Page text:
51 A Climatological History of Tornadoes in Northwest Oregon and Southwest Washington

Tuesday, 8 November 2016
Broadway Rooms (Hilton Portland )
David Elson, NWS, Portland, OR
Manuscript (1.2 MB)

Handout (2.0 MB)

Tornadoes in the Pacific Northwest, when compared with those east of the Rockies, are a relatively rare event. However, they do occur with some regularity, and as such warrant an examination of their history, climatology and predictability. Ascertaining the full history of tornadic storms in the Pacific Northwest is a difficult task. Storm Data, accumulated since 1950 is an excellent starting point, but published lists of tornadoes prior to 1950 are abbreviated at best. A search of local newspapers, supplemented by other sources such as the Monthly Weather Review and Climate and Crops yields a fuller record of the region’s tornadoes. The result is a more comprehensive history of tornadoes for Northwest Oregon and Southwest Washington. Included in the listing are corrections to the latitude and longitude of many of the previously published tornado touchdown locations.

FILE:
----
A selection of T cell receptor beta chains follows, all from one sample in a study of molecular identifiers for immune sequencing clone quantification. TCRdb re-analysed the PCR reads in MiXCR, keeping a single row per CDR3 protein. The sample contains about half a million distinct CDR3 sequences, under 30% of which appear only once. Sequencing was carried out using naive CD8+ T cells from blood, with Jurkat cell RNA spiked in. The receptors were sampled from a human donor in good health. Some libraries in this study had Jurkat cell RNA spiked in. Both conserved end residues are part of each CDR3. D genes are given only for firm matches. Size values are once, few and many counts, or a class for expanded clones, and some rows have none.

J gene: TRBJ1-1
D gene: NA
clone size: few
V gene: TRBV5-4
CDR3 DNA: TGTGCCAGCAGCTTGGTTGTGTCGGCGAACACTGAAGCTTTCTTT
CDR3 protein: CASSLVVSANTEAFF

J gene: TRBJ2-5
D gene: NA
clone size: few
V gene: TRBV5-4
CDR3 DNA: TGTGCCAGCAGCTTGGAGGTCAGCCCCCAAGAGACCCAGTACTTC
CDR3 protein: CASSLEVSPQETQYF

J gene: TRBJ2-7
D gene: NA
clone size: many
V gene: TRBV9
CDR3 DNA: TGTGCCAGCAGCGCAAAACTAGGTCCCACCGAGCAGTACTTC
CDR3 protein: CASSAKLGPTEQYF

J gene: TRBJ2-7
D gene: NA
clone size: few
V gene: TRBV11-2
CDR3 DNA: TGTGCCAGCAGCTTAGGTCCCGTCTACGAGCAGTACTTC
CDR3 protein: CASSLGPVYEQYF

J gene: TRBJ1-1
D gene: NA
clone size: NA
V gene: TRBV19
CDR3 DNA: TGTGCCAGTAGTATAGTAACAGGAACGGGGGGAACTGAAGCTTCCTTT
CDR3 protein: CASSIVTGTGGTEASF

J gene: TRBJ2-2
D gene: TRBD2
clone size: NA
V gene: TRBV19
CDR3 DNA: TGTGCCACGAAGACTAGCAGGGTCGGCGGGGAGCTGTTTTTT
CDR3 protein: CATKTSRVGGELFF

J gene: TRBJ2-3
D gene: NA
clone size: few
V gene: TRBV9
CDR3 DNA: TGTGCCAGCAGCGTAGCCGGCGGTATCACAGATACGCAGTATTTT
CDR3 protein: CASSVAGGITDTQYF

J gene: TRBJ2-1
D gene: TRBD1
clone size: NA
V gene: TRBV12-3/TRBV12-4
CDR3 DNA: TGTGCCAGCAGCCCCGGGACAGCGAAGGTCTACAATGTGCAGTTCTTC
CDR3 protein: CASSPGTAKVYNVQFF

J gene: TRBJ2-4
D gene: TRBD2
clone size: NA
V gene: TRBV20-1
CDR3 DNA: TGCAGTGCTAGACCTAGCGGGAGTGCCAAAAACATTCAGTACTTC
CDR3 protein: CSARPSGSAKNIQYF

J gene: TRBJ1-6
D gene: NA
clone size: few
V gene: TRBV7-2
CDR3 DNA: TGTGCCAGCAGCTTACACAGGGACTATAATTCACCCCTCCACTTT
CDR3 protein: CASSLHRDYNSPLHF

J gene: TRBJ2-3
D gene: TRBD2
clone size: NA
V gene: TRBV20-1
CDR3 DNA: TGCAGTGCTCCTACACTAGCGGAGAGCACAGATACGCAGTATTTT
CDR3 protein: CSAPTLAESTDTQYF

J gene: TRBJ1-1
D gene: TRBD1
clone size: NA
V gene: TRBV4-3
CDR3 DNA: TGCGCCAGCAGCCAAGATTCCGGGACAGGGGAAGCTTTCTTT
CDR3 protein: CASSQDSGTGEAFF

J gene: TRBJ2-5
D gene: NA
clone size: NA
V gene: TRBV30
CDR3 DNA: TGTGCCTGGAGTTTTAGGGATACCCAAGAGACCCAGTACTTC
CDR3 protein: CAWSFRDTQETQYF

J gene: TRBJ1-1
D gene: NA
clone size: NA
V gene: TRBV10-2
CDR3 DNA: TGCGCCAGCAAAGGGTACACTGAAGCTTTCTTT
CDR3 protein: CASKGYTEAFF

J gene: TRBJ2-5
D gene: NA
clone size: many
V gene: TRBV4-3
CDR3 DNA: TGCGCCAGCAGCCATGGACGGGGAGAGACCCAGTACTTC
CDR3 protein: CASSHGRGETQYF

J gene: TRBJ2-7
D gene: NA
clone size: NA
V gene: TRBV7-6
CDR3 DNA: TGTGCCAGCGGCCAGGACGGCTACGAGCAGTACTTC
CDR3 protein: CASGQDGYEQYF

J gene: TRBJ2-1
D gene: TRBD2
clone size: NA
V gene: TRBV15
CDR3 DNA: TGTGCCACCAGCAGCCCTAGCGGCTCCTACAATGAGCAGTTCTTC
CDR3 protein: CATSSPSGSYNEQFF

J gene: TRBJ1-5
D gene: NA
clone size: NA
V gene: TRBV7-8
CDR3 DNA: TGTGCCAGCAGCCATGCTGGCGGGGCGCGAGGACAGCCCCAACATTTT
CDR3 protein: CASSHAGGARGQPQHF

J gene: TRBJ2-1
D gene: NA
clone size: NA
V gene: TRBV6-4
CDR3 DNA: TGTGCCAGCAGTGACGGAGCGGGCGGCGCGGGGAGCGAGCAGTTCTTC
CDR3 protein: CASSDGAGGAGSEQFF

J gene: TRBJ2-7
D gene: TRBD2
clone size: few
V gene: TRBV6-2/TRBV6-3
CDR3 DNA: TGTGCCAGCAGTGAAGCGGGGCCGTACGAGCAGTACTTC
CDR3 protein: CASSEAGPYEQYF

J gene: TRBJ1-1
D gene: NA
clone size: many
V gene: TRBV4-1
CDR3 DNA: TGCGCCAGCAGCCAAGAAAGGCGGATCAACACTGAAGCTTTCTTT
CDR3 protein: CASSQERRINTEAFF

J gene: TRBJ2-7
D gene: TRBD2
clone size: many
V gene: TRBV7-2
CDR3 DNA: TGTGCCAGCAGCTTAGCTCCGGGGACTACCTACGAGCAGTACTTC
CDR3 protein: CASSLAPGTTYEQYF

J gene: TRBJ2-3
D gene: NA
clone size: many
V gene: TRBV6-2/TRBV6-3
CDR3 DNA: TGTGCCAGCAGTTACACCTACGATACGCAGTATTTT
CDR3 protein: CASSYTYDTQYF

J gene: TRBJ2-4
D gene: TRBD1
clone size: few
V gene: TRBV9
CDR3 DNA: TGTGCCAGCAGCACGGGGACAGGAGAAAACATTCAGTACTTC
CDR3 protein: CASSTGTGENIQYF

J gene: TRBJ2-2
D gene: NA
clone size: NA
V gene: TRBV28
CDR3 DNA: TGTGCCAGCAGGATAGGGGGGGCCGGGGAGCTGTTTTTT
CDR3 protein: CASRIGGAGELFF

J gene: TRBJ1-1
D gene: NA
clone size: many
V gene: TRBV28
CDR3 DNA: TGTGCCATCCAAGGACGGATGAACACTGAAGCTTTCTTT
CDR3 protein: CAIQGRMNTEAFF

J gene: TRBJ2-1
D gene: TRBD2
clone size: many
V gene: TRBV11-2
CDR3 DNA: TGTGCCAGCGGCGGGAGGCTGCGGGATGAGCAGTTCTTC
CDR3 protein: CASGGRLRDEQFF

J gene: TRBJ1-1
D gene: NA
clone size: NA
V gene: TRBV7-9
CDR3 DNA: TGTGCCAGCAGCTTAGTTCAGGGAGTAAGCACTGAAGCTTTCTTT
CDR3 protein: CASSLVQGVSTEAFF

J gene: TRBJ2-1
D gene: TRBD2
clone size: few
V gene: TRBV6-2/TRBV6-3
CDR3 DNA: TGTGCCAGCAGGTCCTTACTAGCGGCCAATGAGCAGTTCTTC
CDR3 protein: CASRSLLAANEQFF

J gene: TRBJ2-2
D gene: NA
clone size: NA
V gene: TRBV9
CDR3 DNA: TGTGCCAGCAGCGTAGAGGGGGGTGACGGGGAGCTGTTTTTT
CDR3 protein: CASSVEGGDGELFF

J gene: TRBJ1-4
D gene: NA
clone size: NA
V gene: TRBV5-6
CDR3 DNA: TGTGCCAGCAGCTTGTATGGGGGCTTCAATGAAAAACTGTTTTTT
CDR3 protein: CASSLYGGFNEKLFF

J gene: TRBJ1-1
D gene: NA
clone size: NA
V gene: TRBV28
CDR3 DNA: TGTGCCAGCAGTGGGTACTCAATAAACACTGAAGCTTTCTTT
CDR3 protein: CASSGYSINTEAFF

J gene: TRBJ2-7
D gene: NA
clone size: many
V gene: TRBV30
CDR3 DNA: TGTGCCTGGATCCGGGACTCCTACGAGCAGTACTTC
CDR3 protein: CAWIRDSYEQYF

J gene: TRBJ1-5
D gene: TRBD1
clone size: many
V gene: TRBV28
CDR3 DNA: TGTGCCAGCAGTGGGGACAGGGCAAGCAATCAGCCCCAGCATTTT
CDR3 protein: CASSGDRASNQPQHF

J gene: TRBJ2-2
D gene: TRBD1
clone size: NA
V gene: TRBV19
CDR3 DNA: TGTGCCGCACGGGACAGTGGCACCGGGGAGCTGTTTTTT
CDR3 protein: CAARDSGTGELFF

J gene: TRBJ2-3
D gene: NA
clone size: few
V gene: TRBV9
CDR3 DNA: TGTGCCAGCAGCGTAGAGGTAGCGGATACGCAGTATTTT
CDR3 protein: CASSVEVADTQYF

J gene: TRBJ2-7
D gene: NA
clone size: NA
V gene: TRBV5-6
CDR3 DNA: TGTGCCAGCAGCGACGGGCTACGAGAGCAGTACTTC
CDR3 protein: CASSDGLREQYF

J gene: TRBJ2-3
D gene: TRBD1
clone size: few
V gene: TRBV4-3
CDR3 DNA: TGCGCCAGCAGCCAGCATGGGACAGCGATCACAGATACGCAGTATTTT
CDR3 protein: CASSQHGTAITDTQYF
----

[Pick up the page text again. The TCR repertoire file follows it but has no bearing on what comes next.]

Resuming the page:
Mapping of the tornadoes reveals a clear geographic distribution in the National Weather Service Portland’s forecast area that is clearly related to terrain. Possible causes for the observed distribution are discussed. While a vast majority of tornadoes in the Pacific Northwest have been classified as weak, there has been a handful of F1/EF1 through F3 tornadoes. The basic antecedent meteorological conditions for each of these storms are examined. Conditions favoring their development from synoptic patterns to buoyancy and helicity considerations are presented.

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